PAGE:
What Design Elements Make Buses More Social Than Trains?

There’s a label put on many Museum 2.0 articles called “Unusual Projects and Influences.” Posts under that label tend to examine non-museum things, from department stores to games to ad campaigns, and pull some design lessons for museums off their foreignness. Today, we take a look at a familiar thing: urban mass transit.

Specifically, we analyze the relative sociable behavior of individuals on buses versus those on trains, to check out clues as to what design elements donate to different kinds of participatory behavior. In my highly anecdotal research, the bus is a more social space than the train or subway. The express bus I take most days to get to work feels like a big, uncomfortable family slightly.

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People talk. The bus drivers waves as I bike up. One guy sings. It’s on the cusp of personal–any instant the people reading and chatting might spring into action, to make change for someone getting on, offer first aid, or run after someone along with his forgotten coat. This post is not meant as a pro-bus manifesto.

Instead, I’m interested in the why. What design elements make buses more public than trains? What aspects of that socialness are desired in museums (and exactly how might we mirror buses or trains to promote them)? Why do people feel empowered to express themselves and indulge strangers on the bus? Small size, repeat visits. You may take the same train every day, but it’s likely that that teach is eight cars long.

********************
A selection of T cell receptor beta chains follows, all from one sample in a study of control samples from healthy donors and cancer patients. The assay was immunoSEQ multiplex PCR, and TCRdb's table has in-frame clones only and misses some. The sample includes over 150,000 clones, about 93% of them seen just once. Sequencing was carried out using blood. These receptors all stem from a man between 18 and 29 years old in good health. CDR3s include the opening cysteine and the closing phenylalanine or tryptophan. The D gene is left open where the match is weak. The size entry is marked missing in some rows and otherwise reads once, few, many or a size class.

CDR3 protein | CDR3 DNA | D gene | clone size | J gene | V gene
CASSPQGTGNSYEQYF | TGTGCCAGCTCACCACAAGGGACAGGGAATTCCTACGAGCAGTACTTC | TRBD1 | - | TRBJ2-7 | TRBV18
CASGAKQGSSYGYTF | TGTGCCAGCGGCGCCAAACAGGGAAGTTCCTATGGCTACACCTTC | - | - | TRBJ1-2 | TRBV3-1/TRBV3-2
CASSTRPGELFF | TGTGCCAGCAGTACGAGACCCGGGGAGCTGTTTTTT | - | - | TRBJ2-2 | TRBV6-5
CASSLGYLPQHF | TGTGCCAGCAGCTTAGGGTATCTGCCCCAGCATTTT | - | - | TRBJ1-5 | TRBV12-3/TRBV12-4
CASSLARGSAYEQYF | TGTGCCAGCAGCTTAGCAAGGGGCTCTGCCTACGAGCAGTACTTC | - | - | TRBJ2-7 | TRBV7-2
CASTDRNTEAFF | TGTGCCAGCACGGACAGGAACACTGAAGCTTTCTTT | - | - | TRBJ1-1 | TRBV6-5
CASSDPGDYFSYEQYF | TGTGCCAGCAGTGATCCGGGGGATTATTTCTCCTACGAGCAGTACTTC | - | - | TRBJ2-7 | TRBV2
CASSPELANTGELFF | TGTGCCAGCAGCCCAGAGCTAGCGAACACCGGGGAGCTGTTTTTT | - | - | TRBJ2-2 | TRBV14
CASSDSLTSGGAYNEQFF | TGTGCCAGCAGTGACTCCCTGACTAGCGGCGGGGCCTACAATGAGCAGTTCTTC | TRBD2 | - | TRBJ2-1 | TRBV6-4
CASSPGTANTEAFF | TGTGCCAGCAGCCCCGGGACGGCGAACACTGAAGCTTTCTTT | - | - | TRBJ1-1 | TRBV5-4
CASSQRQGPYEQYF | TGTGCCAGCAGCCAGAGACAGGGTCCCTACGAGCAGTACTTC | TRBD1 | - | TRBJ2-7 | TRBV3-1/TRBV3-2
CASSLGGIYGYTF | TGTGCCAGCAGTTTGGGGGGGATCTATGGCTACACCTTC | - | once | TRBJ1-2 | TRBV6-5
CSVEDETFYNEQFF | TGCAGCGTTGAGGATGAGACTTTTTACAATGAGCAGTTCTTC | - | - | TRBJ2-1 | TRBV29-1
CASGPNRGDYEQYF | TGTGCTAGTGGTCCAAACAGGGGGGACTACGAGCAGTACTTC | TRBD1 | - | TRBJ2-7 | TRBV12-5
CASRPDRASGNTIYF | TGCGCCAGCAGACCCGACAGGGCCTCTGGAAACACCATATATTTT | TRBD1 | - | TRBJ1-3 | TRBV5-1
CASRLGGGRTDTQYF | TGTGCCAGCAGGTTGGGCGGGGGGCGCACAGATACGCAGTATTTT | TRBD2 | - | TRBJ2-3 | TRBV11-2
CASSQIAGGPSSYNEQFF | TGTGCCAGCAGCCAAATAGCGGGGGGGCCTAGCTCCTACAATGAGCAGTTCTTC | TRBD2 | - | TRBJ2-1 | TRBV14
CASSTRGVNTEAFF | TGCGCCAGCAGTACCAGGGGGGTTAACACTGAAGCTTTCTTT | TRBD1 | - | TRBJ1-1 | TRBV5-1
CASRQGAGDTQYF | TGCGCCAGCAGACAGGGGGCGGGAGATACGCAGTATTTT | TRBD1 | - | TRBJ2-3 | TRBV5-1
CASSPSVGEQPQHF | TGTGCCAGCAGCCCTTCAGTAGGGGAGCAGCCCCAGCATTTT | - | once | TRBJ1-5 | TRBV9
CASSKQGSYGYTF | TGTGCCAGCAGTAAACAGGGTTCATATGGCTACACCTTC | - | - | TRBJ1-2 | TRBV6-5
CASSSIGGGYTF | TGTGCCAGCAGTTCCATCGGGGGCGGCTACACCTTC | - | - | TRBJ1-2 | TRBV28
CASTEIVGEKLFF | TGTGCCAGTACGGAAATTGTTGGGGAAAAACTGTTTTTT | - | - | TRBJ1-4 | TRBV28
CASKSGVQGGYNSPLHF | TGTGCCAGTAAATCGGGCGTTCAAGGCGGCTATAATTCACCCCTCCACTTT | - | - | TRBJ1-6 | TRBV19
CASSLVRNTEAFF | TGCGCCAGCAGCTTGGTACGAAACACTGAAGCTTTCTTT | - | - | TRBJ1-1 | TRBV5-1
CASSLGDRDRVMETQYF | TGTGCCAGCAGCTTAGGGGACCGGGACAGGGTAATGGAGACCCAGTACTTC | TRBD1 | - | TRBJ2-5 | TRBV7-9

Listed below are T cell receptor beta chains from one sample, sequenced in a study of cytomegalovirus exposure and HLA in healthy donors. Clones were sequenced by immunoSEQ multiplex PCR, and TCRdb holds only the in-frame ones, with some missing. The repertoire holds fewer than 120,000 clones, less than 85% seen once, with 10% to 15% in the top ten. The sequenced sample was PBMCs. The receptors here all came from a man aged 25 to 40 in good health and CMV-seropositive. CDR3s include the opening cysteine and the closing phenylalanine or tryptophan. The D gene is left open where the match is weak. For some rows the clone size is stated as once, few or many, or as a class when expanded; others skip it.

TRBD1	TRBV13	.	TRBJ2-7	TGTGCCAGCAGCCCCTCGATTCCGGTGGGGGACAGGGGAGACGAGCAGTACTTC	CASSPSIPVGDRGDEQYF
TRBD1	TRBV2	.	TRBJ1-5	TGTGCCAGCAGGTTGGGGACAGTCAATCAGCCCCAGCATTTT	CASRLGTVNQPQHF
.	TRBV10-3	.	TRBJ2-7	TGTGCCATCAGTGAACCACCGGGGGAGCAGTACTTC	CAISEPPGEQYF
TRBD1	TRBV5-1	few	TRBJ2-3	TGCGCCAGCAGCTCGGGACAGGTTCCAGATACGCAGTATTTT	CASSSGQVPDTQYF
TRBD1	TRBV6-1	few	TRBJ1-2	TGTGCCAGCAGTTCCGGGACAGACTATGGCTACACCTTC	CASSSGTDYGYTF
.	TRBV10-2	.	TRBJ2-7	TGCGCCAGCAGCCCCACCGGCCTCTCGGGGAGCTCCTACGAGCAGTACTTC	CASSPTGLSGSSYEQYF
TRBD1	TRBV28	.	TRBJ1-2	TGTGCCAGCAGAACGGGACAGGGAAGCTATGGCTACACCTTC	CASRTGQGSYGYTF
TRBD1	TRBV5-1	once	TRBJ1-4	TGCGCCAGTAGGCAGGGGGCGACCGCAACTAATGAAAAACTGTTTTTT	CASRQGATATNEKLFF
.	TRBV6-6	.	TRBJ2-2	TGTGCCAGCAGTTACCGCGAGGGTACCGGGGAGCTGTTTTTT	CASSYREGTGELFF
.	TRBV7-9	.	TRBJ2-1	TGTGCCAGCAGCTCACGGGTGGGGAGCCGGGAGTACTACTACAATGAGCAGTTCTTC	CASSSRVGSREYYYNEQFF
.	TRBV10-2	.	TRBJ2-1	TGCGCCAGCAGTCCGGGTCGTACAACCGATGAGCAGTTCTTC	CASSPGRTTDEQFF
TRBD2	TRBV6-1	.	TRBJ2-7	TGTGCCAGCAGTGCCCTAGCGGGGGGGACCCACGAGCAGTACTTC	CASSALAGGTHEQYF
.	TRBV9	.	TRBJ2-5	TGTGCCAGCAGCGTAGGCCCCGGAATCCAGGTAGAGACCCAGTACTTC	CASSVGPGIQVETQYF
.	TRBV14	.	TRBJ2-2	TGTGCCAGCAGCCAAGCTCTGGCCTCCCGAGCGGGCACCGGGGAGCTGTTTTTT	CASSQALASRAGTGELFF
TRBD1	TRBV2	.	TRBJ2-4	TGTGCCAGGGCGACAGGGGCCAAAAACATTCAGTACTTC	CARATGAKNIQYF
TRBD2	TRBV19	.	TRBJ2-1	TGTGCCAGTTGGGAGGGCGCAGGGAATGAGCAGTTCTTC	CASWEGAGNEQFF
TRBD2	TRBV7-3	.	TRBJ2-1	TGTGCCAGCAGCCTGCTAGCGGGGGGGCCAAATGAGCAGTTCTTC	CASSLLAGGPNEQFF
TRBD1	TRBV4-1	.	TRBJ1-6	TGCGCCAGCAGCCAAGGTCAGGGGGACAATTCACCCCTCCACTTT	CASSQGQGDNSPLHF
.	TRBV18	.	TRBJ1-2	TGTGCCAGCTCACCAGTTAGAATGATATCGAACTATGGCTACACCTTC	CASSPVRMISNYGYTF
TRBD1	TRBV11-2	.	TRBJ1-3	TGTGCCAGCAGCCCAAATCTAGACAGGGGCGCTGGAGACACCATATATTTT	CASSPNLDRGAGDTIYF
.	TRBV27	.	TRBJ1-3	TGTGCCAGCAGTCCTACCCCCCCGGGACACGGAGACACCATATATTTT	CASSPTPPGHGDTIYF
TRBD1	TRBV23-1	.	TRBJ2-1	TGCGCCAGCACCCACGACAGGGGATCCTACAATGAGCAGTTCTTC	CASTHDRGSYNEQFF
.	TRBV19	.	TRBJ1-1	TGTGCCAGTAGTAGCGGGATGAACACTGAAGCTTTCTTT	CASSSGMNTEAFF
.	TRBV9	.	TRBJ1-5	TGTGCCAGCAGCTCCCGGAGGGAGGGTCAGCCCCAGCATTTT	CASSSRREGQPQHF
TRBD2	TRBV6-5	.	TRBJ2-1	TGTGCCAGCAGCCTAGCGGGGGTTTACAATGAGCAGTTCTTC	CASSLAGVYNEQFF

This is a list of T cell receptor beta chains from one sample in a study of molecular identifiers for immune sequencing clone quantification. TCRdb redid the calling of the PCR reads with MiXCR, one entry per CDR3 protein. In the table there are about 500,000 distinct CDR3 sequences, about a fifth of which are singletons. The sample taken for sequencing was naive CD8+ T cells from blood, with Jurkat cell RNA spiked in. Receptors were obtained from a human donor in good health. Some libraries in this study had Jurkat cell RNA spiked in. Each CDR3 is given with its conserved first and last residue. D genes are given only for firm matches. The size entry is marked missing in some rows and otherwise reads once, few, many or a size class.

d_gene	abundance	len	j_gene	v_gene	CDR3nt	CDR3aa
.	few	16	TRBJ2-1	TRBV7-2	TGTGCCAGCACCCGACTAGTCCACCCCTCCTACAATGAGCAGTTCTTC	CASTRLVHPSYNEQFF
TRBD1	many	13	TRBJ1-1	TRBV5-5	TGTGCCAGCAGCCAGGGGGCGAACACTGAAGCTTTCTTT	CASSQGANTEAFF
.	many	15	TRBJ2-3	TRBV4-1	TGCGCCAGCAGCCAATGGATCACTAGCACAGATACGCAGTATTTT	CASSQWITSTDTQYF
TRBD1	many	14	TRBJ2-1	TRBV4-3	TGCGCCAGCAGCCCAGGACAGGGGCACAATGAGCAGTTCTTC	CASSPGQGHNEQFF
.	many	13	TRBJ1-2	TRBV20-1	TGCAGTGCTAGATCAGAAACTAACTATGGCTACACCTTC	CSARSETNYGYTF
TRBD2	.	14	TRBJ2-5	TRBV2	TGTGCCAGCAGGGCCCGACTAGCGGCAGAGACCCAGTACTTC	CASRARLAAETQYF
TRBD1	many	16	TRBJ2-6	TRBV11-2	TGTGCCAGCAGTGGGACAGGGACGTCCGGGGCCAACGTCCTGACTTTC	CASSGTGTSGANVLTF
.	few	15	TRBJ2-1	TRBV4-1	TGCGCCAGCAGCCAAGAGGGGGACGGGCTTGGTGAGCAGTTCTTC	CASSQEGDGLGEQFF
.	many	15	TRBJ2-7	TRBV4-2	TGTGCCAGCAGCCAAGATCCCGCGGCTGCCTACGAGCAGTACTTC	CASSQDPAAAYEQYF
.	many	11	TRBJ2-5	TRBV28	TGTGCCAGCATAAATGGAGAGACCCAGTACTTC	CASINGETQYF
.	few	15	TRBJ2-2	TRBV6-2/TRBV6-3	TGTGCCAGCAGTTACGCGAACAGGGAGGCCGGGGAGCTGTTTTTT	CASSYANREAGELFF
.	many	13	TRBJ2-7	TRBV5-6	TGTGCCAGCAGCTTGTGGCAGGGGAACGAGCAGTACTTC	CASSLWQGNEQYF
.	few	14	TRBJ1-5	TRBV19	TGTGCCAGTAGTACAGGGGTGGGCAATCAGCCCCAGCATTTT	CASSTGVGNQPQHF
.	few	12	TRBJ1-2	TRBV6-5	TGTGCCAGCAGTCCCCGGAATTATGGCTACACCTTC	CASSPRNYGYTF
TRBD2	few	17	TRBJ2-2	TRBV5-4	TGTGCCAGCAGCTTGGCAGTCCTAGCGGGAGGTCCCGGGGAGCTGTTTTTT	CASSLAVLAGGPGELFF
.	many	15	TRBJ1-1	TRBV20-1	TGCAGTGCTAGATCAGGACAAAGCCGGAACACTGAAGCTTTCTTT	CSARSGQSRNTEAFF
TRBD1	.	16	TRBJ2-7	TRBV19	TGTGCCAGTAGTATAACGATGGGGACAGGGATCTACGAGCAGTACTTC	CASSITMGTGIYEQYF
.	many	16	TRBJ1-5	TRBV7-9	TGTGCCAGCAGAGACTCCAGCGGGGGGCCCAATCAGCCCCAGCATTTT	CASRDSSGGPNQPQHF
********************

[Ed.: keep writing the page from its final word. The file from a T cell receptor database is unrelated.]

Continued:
This has its positives and negatives. I’m cheered to start to see the woman who loves to talk trekking, less so the man who flips through mail-order bride catalogs. The better you know the other folks, the more they established the taste of the knowledge. This sounds risky to institutions like museums, where you want to design the experience through architecture and exhibits, not interpersonal exchanges. But in cases where there is interest to advertise more dialog, it’s worth taking into consideration the power and challenge of the cumulative community to generate the feel of the place.

How will the do it again experience in a museum become steadily (and positively) communal? The drivers provides live facilitation. Bus drivers are welcomers, info-desks, guides, gates, and protectors all rolled into one. I had not been surprised that the majority of the images I found on Flickr related to buses showed an open up door and a smiling drivers.